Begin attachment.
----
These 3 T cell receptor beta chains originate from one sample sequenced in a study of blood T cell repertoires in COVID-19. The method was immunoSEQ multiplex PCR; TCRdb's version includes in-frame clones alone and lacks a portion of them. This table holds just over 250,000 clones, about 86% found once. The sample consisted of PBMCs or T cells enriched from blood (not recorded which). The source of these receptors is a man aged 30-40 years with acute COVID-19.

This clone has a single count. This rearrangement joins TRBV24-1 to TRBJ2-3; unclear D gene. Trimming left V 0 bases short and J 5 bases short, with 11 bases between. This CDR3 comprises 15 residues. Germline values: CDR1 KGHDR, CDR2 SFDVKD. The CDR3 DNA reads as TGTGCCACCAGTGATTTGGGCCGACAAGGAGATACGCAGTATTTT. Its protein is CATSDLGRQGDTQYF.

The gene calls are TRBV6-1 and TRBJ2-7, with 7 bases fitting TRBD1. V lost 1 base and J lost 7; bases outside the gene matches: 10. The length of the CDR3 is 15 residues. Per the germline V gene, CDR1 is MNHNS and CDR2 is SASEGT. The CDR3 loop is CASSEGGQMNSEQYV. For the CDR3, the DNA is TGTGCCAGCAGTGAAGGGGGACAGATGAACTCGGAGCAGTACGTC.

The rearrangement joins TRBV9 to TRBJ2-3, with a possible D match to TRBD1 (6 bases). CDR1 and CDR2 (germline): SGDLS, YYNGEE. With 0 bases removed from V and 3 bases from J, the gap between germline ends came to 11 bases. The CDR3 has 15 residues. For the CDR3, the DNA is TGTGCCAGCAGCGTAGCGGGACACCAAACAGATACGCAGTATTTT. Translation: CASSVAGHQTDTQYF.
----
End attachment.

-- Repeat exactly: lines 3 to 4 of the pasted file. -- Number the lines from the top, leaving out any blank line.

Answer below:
The gene calls are TRBV6-1 and TRBJ2-7, with 7 bases fitting TRBD1. V lost 1 base and J lost 7; bases outside the gene matches: 10. The length of the CDR3 is 15 residues. Per the germline V gene, CDR1 is MNHNS and CDR2 is SASEGT. The CDR3 loop is CASSEGGQMNSEQYV. For the CDR3, the DNA is TGTGCCAGCAGTGAAGGGGGACAGATGAACTCGGAGCAGTACGTC.

The rearrangement joins TRBV9 to TRBJ2-3, with a possible D match to TRBD1 (6 bases). CDR1 and CDR2 (germline): SGDLS, YYNGEE. With 0 bases removed from V and 3 bases from J, the gap between germline ends came to 11 bases. The CDR3 has 15 residues. For the CDR3, the DNA is TGTGCCAGCAGCGTAGCGGGACACCAAACAGATACGCAGTATTTT. Translation: CASSVAGHQTDTQYF.